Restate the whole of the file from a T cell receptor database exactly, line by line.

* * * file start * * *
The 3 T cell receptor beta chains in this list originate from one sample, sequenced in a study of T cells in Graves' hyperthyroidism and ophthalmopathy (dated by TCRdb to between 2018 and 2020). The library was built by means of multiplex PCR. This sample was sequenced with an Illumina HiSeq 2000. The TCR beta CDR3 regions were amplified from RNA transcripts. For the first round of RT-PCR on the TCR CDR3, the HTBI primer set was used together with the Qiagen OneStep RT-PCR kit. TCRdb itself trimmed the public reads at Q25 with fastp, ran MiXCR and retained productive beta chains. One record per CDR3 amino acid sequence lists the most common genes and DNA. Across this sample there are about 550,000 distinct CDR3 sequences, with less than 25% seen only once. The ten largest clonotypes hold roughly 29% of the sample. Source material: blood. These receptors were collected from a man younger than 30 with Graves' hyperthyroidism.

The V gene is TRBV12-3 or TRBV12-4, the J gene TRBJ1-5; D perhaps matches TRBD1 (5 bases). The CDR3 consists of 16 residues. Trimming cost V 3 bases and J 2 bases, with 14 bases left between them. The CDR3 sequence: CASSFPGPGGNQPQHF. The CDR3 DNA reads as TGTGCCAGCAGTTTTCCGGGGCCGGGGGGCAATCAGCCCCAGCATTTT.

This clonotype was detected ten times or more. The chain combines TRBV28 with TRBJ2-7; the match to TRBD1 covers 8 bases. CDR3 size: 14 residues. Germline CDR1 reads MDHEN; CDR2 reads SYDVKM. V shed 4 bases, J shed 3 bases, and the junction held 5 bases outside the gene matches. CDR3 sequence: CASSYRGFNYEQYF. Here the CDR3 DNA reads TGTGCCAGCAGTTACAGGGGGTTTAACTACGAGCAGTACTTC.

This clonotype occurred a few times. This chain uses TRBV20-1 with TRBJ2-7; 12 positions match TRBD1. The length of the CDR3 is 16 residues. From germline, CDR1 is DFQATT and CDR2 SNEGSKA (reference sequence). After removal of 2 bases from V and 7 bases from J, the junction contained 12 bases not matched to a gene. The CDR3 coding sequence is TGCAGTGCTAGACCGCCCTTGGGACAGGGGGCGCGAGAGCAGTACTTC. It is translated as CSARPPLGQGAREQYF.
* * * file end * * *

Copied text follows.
The 3 T cell receptor beta chains in this list originate from one sample, sequenced in a study of T cells in Graves' hyperthyroidism and ophthalmopathy (dated by TCRdb to between 2018 and 2020). The library was built by means of multiplex PCR. This sample was sequenced with an Illumina HiSeq 2000. The TCR beta CDR3 regions were amplified from RNA transcripts. For the first round of RT-PCR on the TCR CDR3, the HTBI primer set was used together with the Qiagen OneStep RT-PCR kit. TCRdb itself trimmed the public reads at Q25 with fastp, ran MiXCR and retained productive beta chains. One record per CDR3 amino acid sequence lists the most common genes and DNA. Across this sample there are about 550,000 distinct CDR3 sequences, with less than 25% seen only once. The ten largest clonotypes hold roughly 29% of the sample. Source material: blood. These receptors were collected from a man younger than 30 with Graves' hyperthyroidism.

The V gene is TRBV12-3 or TRBV12-4, the J gene TRBJ1-5; D perhaps matches TRBD1 (5 bases). The CDR3 consists of 16 residues. Trimming cost V 3 bases and J 2 bases, with 14 bases left between them. The CDR3 sequence: CASSFPGPGGNQPQHF. The CDR3 DNA reads as TGTGCCAGCAGTTTTCCGGGGCCGGGGGGCAATCAGCCCCAGCATTTT.

This clonotype was detected ten times or more. The chain combines TRBV28 with TRBJ2-7; the match to TRBD1 covers 8 bases. CDR3 size: 14 residues. Germline CDR1 reads MDHEN; CDR2 reads SYDVKM. V shed 4 bases, J shed 3 bases, and the junction held 5 bases outside the gene matches. CDR3 sequence: CASSYRGFNYEQYF. Here the CDR3 DNA reads TGTGCCAGCAGTTACAGGGGGTTTAACTACGAGCAGTACTTC.

This clonotype occurred a few times. This chain uses TRBV20-1 with TRBJ2-7; 12 positions match TRBD1. The length of the CDR3 is 16 residues. From germline, CDR1 is DFQATT and CDR2 SNEGSKA (reference sequence). After removal of 2 bases from V and 7 bases from J, the junction contained 12 bases not matched to a gene. The CDR3 coding sequence is TGCAGTGCTAGACCGCCCTTGGGACAGGGGGCGCGAGAGCAGTACTTC. It is translated as CSARPPLGQGAREQYF.